• Hull, Christopher C. 2007. Grassroots Rules: How The Iowa Caucus Helps Elect American Presidents. Stanford, Calif: Stanford University Press.
  • Squire, Peverill, ed. 1989. The Iowa Caucuses and the Presidential Nominating Process. Boulder, CO: Westview Press.
  • Winebrenner, Hugh. 1998. The Iowa Precinct Caucuses: The Making of a Media Event. 2nd ed. Ames: Iowa State University Press
And for all the Brown Coats this tid bit fact was really nice to learn about, preserve our minority history!

The origin of the word "caucus" is debated, although it is generally agreed that it came into use in English in the US. According to some sources, it comes from the Algonquin word for "counsel," cau´-cau-as´u, and was probably introduced into American political usage through the Democratic Party in New York known as Tammany Hall, which liked to use Native American terms. (from wikipedia under "caucus" search)

3 comments:

Anonymous said...

wow, thanks for putting this up, its really informative. I have to admit, i wont read anymore on the issue but thanks for simplifying it.

Tommy Pickles said...

1. I've heard quite often that we have a two party system but have never seen a simple explanation of why it is so? Could you please explain this for me?

2. The worst thing about Iowa/New Hamshire being first is that they end up weeding candidates who lose (i.e. Chris Dodd). This is bad because both states are over 90% white, conservative and their economies are representative of the overall US economy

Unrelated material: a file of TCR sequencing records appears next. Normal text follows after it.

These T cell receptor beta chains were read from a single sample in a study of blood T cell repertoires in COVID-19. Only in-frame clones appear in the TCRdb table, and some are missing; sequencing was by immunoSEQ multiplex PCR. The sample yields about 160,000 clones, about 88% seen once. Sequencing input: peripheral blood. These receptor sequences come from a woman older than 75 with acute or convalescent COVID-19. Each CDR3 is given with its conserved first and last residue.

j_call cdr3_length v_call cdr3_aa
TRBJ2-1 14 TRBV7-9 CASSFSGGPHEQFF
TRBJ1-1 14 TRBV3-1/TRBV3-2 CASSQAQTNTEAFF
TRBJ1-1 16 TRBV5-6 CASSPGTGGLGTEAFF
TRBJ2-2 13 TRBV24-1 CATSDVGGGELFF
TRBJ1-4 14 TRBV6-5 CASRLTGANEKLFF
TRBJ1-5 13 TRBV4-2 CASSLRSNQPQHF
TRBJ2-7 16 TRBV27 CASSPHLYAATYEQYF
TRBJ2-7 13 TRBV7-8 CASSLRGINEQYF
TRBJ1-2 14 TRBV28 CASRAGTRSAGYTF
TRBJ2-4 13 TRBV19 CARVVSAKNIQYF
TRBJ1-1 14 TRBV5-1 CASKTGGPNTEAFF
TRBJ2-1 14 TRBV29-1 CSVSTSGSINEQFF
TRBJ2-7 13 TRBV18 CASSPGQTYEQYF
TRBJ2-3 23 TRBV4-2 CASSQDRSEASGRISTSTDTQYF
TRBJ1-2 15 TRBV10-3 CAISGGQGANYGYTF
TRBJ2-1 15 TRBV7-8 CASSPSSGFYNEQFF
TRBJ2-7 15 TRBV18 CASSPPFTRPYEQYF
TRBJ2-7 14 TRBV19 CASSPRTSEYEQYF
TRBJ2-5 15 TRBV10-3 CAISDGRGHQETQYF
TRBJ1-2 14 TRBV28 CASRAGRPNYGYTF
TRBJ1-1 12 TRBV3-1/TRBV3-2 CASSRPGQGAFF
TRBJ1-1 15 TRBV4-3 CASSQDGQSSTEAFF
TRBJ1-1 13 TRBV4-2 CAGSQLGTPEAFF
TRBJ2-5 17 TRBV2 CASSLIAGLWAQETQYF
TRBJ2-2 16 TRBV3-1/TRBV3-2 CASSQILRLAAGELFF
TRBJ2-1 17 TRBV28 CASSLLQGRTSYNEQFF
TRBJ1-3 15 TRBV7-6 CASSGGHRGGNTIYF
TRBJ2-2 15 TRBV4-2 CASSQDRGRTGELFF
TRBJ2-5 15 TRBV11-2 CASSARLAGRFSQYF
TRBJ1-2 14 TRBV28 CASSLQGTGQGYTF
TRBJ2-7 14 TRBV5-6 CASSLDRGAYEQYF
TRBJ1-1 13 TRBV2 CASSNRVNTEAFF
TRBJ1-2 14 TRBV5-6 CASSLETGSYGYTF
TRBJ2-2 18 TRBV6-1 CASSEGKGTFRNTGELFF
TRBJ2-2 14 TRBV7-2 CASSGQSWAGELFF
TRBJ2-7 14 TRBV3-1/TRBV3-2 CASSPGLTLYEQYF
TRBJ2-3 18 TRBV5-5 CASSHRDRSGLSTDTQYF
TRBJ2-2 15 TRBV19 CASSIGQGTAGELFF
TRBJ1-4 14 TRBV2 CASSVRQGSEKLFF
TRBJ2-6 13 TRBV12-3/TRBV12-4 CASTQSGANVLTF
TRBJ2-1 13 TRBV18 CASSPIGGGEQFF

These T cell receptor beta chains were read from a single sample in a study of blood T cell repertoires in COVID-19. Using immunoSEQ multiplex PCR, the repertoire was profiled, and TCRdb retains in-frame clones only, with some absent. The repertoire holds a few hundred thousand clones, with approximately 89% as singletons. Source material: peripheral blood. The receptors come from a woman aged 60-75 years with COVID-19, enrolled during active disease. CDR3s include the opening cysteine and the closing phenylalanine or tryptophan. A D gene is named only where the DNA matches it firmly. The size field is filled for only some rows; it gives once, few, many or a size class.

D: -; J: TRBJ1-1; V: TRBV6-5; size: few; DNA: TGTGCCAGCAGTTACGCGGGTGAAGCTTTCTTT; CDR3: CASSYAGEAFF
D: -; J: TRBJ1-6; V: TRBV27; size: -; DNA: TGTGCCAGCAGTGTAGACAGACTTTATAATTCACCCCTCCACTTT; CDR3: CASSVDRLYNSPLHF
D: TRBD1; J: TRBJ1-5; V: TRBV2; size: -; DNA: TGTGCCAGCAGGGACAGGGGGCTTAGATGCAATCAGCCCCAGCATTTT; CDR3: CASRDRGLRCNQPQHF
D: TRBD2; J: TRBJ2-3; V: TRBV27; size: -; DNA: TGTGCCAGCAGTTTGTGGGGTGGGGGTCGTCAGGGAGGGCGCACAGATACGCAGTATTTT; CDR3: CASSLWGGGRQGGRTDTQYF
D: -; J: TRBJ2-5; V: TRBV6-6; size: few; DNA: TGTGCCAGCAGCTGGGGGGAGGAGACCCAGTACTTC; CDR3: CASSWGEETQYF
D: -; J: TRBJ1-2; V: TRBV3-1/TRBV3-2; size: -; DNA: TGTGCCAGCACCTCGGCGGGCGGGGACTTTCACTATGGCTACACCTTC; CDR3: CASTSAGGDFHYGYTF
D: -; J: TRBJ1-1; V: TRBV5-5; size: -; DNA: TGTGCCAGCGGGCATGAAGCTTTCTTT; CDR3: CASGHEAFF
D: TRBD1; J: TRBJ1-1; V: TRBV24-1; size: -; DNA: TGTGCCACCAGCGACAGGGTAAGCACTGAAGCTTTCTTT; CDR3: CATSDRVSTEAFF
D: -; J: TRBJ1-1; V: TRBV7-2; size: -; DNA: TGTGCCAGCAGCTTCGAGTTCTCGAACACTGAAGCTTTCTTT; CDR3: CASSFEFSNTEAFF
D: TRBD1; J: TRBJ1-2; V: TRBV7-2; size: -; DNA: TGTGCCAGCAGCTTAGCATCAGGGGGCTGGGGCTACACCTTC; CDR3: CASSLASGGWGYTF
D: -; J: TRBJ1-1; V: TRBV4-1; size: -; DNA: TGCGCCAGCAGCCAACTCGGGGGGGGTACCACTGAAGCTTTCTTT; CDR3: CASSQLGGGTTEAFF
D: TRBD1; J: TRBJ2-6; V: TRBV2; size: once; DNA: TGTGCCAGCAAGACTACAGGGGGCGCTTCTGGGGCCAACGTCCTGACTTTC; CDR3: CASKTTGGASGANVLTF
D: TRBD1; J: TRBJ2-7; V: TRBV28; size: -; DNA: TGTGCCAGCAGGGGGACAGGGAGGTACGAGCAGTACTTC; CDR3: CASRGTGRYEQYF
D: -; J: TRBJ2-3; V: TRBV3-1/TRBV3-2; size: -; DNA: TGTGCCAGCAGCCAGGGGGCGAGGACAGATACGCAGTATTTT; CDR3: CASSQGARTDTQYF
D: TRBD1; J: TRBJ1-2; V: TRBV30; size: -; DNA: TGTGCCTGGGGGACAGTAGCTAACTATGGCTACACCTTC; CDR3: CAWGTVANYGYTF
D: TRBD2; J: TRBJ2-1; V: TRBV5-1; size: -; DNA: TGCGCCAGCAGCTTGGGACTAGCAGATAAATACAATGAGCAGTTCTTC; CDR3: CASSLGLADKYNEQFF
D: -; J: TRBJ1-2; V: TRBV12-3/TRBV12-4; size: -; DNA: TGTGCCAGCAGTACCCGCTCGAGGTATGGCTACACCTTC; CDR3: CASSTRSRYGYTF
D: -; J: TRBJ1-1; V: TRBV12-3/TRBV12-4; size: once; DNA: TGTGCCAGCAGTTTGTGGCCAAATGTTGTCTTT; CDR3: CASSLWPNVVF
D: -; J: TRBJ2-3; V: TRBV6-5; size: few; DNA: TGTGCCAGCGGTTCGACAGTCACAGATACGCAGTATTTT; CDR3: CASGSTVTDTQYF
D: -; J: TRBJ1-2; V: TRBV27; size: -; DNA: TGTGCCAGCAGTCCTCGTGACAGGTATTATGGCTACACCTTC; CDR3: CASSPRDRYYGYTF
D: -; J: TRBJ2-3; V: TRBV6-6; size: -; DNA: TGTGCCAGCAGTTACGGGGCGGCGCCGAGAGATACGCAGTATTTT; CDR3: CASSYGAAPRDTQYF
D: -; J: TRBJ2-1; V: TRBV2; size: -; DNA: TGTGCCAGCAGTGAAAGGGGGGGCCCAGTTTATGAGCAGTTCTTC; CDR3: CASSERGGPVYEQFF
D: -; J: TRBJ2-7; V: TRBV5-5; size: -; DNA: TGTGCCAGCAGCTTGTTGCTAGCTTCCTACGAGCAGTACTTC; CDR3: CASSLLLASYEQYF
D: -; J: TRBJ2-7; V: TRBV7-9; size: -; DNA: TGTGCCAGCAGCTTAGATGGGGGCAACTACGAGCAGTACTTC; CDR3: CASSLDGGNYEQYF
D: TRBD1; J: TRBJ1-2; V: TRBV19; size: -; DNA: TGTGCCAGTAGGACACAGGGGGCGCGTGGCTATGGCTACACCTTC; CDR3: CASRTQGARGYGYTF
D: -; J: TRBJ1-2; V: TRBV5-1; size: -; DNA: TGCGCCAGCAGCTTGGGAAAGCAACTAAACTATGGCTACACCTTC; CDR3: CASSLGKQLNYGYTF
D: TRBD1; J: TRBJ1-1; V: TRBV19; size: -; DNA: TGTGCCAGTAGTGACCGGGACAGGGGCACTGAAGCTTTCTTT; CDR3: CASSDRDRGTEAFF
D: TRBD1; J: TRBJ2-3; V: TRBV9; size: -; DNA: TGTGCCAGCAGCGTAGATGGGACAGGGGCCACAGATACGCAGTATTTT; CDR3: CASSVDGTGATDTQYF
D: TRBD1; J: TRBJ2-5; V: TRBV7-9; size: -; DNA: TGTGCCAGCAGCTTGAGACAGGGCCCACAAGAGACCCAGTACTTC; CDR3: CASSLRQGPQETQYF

Affad Shaikh said...

Mr. Pickles- your questions are important ones to consider especially as we try to better understand how to be effective in "changing" the system or effecting the structure positively.

1. the two party system is a complicated issue to address in a comment box. Here is my short take, there has always been political investment in controlling the "power of democracy" in the United States. If you see our parties today, once they lock a voting segment of the population (usually minority votes) they no longer remain loyal to that constituency political issues. A good historical example is the African American vote and the democratic party that has abandoned the African American causes for the most part only doing lip service, but they have a guaranteed historical sympathy vote. Recently i would say the evangelical vote is similar situation.

Now it might not seem like that is an answer to your first question, but I think that these sorts of political plays, the electoral system and the sheer size of our nation make it difficult to run a grass roots 3rd/4th/nth party structure without it dying out due to these constraints. I mean the green party was a big disappointment in that I did feel technology had at last shrunk the gaps directly going to the people for democratic power, however the two political parties did a awesome job ingesting the technology and incorporating them with their filters to wield power in the United States (for God sake they made Howard Dean the Dem party chair, and he had a viable shot to be a nominee?!)

2. That is the purpose of the primaries. To weed out- give power to these states (white, agricultural, monied) interests- if we allowed the liberal states, largely diverse in population and economic scale to go first we would be getting "fringe" elements and that would lead to enough discontent to leave the party. The southern democrats are fairly conservative and would easily leave the party, in fact thats exactly what started to happen in the south after the Civil War, they had to be forced back into the party and that was the way it developed.

Just my thoughts. Thanks for your comments.